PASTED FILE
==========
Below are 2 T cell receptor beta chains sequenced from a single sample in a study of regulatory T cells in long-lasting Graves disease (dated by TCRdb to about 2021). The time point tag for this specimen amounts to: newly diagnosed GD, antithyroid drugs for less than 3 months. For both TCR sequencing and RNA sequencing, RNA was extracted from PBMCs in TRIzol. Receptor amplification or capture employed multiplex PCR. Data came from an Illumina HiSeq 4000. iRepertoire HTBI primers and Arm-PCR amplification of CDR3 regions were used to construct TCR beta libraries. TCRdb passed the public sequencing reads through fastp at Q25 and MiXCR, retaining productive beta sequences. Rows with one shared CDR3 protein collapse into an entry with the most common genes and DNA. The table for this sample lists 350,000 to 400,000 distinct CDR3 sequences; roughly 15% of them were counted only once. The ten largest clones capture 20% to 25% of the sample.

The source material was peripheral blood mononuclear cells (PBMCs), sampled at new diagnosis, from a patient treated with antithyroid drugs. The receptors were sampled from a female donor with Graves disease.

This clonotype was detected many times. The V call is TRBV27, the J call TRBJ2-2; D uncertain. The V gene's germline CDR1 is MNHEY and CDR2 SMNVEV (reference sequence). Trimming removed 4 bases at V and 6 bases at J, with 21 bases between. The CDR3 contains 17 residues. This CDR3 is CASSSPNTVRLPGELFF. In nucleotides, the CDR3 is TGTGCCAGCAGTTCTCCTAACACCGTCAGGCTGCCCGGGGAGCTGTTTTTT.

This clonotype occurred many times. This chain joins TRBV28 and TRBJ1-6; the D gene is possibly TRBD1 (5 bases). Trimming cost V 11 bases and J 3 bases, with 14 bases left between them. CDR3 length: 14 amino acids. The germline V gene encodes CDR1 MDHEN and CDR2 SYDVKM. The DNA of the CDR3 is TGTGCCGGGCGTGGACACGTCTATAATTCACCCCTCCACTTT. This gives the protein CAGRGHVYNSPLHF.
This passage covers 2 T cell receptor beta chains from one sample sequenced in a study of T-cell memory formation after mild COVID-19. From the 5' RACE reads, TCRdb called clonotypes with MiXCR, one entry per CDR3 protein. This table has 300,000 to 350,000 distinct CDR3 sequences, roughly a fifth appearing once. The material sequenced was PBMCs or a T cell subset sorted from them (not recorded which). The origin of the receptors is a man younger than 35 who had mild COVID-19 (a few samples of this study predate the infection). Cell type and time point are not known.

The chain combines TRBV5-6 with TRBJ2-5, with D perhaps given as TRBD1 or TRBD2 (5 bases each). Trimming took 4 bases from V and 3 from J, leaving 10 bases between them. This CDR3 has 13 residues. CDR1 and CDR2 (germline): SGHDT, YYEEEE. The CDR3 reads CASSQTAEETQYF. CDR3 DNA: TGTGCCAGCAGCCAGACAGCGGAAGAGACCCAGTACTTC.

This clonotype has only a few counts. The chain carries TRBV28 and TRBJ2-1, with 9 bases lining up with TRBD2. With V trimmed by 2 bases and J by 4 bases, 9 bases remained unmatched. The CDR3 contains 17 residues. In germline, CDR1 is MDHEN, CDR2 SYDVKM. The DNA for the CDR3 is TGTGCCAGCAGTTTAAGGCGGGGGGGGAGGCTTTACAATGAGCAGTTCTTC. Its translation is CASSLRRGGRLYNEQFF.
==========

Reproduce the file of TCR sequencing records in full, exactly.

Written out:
Below are 2 T cell receptor beta chains sequenced from a single sample in a study of regulatory T cells in long-lasting Graves disease (dated by TCRdb to about 2021). The time point tag for this specimen amounts to: newly diagnosed GD, antithyroid drugs for less than 3 months. For both TCR sequencing and RNA sequencing, RNA was extracted from PBMCs in TRIzol. Receptor amplification or capture employed multiplex PCR. Data came from an Illumina HiSeq 4000. iRepertoire HTBI primers and Arm-PCR amplification of CDR3 regions were used to construct TCR beta libraries. TCRdb passed the public sequencing reads through fastp at Q25 and MiXCR, retaining productive beta sequences. Rows with one shared CDR3 protein collapse into an entry with the most common genes and DNA. The table for this sample lists 350,000 to 400,000 distinct CDR3 sequences; roughly 15% of them were counted only once. The ten largest clones capture 20% to 25% of the sample.

The source material was peripheral blood mononuclear cells (PBMCs), sampled at new diagnosis, from a patient treated with antithyroid drugs. The receptors were sampled from a female donor with Graves disease.

This clonotype was detected many times. The V call is TRBV27, the J call TRBJ2-2; D uncertain. The V gene's germline CDR1 is MNHEY and CDR2 SMNVEV (reference sequence). Trimming removed 4 bases at V and 6 bases at J, with 21 bases between. The CDR3 contains 17 residues. This CDR3 is CASSSPNTVRLPGELFF. In nucleotides, the CDR3 is TGTGCCAGCAGTTCTCCTAACACCGTCAGGCTGCCCGGGGAGCTGTTTTTT.

This clonotype occurred many times. This chain joins TRBV28 and TRBJ1-6; the D gene is possibly TRBD1 (5 bases). Trimming cost V 11 bases and J 3 bases, with 14 bases left between them. CDR3 length: 14 amino acids. The germline V gene encodes CDR1 MDHEN and CDR2 SYDVKM. The DNA of the CDR3 is TGTGCCGGGCGTGGACACGTCTATAATTCACCCCTCCACTTT. This gives the protein CAGRGHVYNSPLHF.
This passage covers 2 T cell receptor beta chains from one sample sequenced in a study of T-cell memory formation after mild COVID-19. From the 5' RACE reads, TCRdb called clonotypes with MiXCR, one entry per CDR3 protein. This table has 300,000 to 350,000 distinct CDR3 sequences, roughly a fifth appearing once. The material sequenced was PBMCs or a T cell subset sorted from them (not recorded which). The origin of the receptors is a man younger than 35 who had mild COVID-19 (a few samples of this study predate the infection). Cell type and time point are not known.

The chain combines TRBV5-6 with TRBJ2-5, with D perhaps given as TRBD1 or TRBD2 (5 bases each). Trimming took 4 bases from V and 3 from J, leaving 10 bases between them. This CDR3 has 13 residues. CDR1 and CDR2 (germline): SGHDT, YYEEEE. The CDR3 reads CASSQTAEETQYF. CDR3 DNA: TGTGCCAGCAGCCAGACAGCGGAAGAGACCCAGTACTTC.

This clonotype has only a few counts. The chain carries TRBV28 and TRBJ2-1, with 9 bases lining up with TRBD2. With V trimmed by 2 bases and J by 4 bases, 9 bases remained unmatched. The CDR3 contains 17 residues. In germline, CDR1 is MDHEN, CDR2 SYDVKM. The DNA for the CDR3 is TGTGCCAGCAGTTTAAGGCGGGGGGGGAGGCTTTACAATGAGCAGTTCTTC. Its translation is CASSLRRGGRLYNEQFF.